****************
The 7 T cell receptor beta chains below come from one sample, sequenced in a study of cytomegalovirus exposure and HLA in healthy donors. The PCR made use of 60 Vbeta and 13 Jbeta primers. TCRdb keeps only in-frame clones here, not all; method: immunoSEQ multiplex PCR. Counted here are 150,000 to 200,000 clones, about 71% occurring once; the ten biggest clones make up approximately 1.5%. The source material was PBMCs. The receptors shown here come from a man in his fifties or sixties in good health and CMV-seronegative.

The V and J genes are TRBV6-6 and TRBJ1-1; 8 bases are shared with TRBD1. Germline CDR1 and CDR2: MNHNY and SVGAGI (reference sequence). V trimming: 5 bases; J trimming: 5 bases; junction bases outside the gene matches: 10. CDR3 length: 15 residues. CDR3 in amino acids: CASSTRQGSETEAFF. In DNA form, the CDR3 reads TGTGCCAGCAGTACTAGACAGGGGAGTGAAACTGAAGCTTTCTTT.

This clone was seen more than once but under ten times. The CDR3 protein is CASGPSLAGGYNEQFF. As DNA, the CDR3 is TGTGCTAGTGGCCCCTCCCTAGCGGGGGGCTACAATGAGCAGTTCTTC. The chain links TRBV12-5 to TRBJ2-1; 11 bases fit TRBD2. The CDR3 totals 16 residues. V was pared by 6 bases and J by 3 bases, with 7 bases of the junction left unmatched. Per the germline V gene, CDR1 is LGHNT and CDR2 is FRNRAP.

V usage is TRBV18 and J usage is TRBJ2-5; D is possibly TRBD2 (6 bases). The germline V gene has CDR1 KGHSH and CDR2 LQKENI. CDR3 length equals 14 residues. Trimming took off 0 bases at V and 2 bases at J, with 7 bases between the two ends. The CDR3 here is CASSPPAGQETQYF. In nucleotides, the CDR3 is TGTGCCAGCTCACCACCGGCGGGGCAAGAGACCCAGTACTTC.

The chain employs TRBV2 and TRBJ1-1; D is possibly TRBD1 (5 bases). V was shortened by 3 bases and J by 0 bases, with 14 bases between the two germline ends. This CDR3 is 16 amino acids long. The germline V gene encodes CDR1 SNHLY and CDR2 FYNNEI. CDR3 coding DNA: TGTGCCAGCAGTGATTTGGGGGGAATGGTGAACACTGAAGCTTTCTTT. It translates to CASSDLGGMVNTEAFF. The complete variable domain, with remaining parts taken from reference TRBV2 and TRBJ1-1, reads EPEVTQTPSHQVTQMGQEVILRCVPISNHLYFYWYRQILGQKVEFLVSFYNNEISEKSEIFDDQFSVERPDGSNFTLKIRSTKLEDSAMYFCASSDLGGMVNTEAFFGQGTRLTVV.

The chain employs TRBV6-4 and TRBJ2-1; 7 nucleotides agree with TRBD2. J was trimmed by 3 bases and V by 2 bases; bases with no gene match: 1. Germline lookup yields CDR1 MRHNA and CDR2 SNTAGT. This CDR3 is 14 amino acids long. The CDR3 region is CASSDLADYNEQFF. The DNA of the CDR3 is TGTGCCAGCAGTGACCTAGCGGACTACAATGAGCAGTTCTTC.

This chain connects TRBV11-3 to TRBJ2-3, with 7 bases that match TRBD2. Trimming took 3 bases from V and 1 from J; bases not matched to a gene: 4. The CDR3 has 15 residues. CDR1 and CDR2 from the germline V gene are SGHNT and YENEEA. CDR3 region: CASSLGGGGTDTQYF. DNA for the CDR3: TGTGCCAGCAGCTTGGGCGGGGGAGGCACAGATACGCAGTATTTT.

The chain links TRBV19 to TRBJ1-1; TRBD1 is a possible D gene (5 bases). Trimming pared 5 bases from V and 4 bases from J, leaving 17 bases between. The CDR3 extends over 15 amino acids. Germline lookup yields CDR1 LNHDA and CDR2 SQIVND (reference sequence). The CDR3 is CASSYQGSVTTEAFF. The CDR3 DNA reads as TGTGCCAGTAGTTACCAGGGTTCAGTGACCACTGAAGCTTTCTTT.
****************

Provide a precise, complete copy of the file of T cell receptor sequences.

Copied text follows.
The 7 T cell receptor beta chains below come from one sample, sequenced in a study of cytomegalovirus exposure and HLA in healthy donors. The PCR made use of 60 Vbeta and 13 Jbeta primers. TCRdb keeps only in-frame clones here, not all; method: immunoSEQ multiplex PCR. Counted here are 150,000 to 200,000 clones, about 71% occurring once; the ten biggest clones make up approximately 1.5%. The source material was PBMCs. The receptors shown here come from a man in his fifties or sixties in good health and CMV-seronegative.

The V and J genes are TRBV6-6 and TRBJ1-1; 8 bases are shared with TRBD1. Germline CDR1 and CDR2: MNHNY and SVGAGI (reference sequence). V trimming: 5 bases; J trimming: 5 bases; junction bases outside the gene matches: 10. CDR3 length: 15 residues. CDR3 in amino acids: CASSTRQGSETEAFF. In DNA form, the CDR3 reads TGTGCCAGCAGTACTAGACAGGGGAGTGAAACTGAAGCTTTCTTT.

This clone was seen more than once but under ten times. The CDR3 protein is CASGPSLAGGYNEQFF. As DNA, the CDR3 is TGTGCTAGTGGCCCCTCCCTAGCGGGGGGCTACAATGAGCAGTTCTTC. The chain links TRBV12-5 to TRBJ2-1; 11 bases fit TRBD2. The CDR3 totals 16 residues. V was pared by 6 bases and J by 3 bases, with 7 bases of the junction left unmatched. Per the germline V gene, CDR1 is LGHNT and CDR2 is FRNRAP.

V usage is TRBV18 and J usage is TRBJ2-5; D is possibly TRBD2 (6 bases). The germline V gene has CDR1 KGHSH and CDR2 LQKENI. CDR3 length equals 14 residues. Trimming took off 0 bases at V and 2 bases at J, with 7 bases between the two ends. The CDR3 here is CASSPPAGQETQYF. In nucleotides, the CDR3 is TGTGCCAGCTCACCACCGGCGGGGCAAGAGACCCAGTACTTC.

The chain employs TRBV2 and TRBJ1-1; D is possibly TRBD1 (5 bases). V was shortened by 3 bases and J by 0 bases, with 14 bases between the two germline ends. This CDR3 is 16 amino acids long. The germline V gene encodes CDR1 SNHLY and CDR2 FYNNEI. CDR3 coding DNA: TGTGCCAGCAGTGATTTGGGGGGAATGGTGAACACTGAAGCTTTCTTT. It translates to CASSDLGGMVNTEAFF. The complete variable domain, with remaining parts taken from reference TRBV2 and TRBJ1-1, reads EPEVTQTPSHQVTQMGQEVILRCVPISNHLYFYWYRQILGQKVEFLVSFYNNEISEKSEIFDDQFSVERPDGSNFTLKIRSTKLEDSAMYFCASSDLGGMVNTEAFFGQGTRLTVV.

The chain employs TRBV6-4 and TRBJ2-1; 7 nucleotides agree with TRBD2. J was trimmed by 3 bases and V by 2 bases; bases with no gene match: 1. Germline lookup yields CDR1 MRHNA and CDR2 SNTAGT. This CDR3 is 14 amino acids long. The CDR3 region is CASSDLADYNEQFF. The DNA of the CDR3 is TGTGCCAGCAGTGACCTAGCGGACTACAATGAGCAGTTCTTC.

This chain connects TRBV11-3 to TRBJ2-3, with 7 bases that match TRBD2. Trimming took 3 bases from V and 1 from J; bases not matched to a gene: 4. The CDR3 has 15 residues. CDR1 and CDR2 from the germline V gene are SGHNT and YENEEA. CDR3 region: CASSLGGGGTDTQYF. DNA for the CDR3: TGTGCCAGCAGCTTGGGCGGGGGAGGCACAGATACGCAGTATTTT.

The chain links TRBV19 to TRBJ1-1; TRBD1 is a possible D gene (5 bases). Trimming pared 5 bases from V and 4 bases from J, leaving 17 bases between. The CDR3 extends over 15 amino acids. Germline lookup yields CDR1 LNHDA and CDR2 SQIVND (reference sequence). The CDR3 is CASSYQGSVTTEAFF. The CDR3 DNA reads as TGTGCCAGTAGTTACCAGGGTTCAGTGACCACTGAAGCTTTCTTT.